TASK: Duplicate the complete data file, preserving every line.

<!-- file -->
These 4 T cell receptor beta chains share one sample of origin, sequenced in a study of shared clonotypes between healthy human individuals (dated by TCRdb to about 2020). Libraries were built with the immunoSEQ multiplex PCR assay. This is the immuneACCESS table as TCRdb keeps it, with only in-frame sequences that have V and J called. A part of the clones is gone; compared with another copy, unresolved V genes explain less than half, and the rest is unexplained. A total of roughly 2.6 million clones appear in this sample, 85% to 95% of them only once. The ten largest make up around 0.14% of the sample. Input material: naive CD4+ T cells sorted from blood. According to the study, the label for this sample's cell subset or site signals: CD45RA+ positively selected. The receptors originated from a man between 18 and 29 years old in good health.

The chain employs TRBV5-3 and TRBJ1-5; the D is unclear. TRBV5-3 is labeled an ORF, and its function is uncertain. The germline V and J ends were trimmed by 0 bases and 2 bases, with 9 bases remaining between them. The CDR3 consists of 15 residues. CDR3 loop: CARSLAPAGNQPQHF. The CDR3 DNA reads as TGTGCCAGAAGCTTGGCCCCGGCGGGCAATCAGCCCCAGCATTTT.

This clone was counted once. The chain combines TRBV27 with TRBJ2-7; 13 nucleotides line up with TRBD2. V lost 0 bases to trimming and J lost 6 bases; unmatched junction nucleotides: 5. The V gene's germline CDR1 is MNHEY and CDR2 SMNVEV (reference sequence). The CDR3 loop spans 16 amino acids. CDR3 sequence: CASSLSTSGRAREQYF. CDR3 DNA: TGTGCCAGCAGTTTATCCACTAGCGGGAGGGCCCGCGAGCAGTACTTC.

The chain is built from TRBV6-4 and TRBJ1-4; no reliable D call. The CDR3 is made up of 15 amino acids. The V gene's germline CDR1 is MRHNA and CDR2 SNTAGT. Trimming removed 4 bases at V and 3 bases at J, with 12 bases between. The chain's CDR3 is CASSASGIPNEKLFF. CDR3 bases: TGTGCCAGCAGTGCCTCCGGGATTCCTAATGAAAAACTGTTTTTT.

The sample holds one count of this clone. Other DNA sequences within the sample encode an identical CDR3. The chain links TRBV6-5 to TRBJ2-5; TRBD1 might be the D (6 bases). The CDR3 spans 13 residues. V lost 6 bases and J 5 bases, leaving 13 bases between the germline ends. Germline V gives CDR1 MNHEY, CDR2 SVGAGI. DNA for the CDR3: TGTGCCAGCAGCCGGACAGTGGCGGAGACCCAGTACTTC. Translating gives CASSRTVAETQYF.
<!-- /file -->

These 4 T cell receptor beta chains share one sample of origin, sequenced in a study of shared clonotypes between healthy human individuals (dated by TCRdb to about 2020). Libraries were built with the immunoSEQ multiplex PCR assay. This is the immuneACCESS table as TCRdb keeps it, with only in-frame sequences that have V and J called. A part of the clones is gone; compared with another copy, unresolved V genes explain less than half, and the rest is unexplained. A total of roughly 2.6 million clones appear in this sample, 85% to 95% of them only once. The ten largest make up around 0.14% of the sample. Input material: naive CD4+ T cells sorted from blood. According to the study, the label for this sample's cell subset or site signals: CD45RA+ positively selected. The receptors originated from a man between 18 and 29 years old in good health.

The chain employs TRBV5-3 and TRBJ1-5; the D is unclear. TRBV5-3 is labeled an ORF, and its function is uncertain. The germline V and J ends were trimmed by 0 bases and 2 bases, with 9 bases remaining between them. The CDR3 consists of 15 residues. CDR3 loop: CARSLAPAGNQPQHF. The CDR3 DNA reads as TGTGCCAGAAGCTTGGCCCCGGCGGGCAATCAGCCCCAGCATTTT.

This clone was counted once. The chain combines TRBV27 with TRBJ2-7; 13 nucleotides line up with TRBD2. V lost 0 bases to trimming and J lost 6 bases; unmatched junction nucleotides: 5. The V gene's germline CDR1 is MNHEY and CDR2 SMNVEV (reference sequence). The CDR3 loop spans 16 amino acids. CDR3 sequence: CASSLSTSGRAREQYF. CDR3 DNA: TGTGCCAGCAGTTTATCCACTAGCGGGAGGGCCCGCGAGCAGTACTTC.

The chain is built from TRBV6-4 and TRBJ1-4; no reliable D call. The CDR3 is made up of 15 amino acids. The V gene's germline CDR1 is MRHNA and CDR2 SNTAGT. Trimming removed 4 bases at V and 3 bases at J, with 12 bases between. The chain's CDR3 is CASSASGIPNEKLFF. CDR3 bases: TGTGCCAGCAGTGCCTCCGGGATTCCTAATGAAAAACTGTTTTTT.

The sample holds one count of this clone. Other DNA sequences within the sample encode an identical CDR3. The chain links TRBV6-5 to TRBJ2-5; TRBD1 might be the D (6 bases). The CDR3 spans 13 residues. V lost 6 bases and J 5 bases, leaving 13 bases between the germline ends. Germline V gives CDR1 MNHEY, CDR2 SVGAGI. DNA for the CDR3: TGTGCCAGCAGCCGGACAGTGGCGGAGACCCAGTACTTC. Translating gives CASSRTVAETQYF.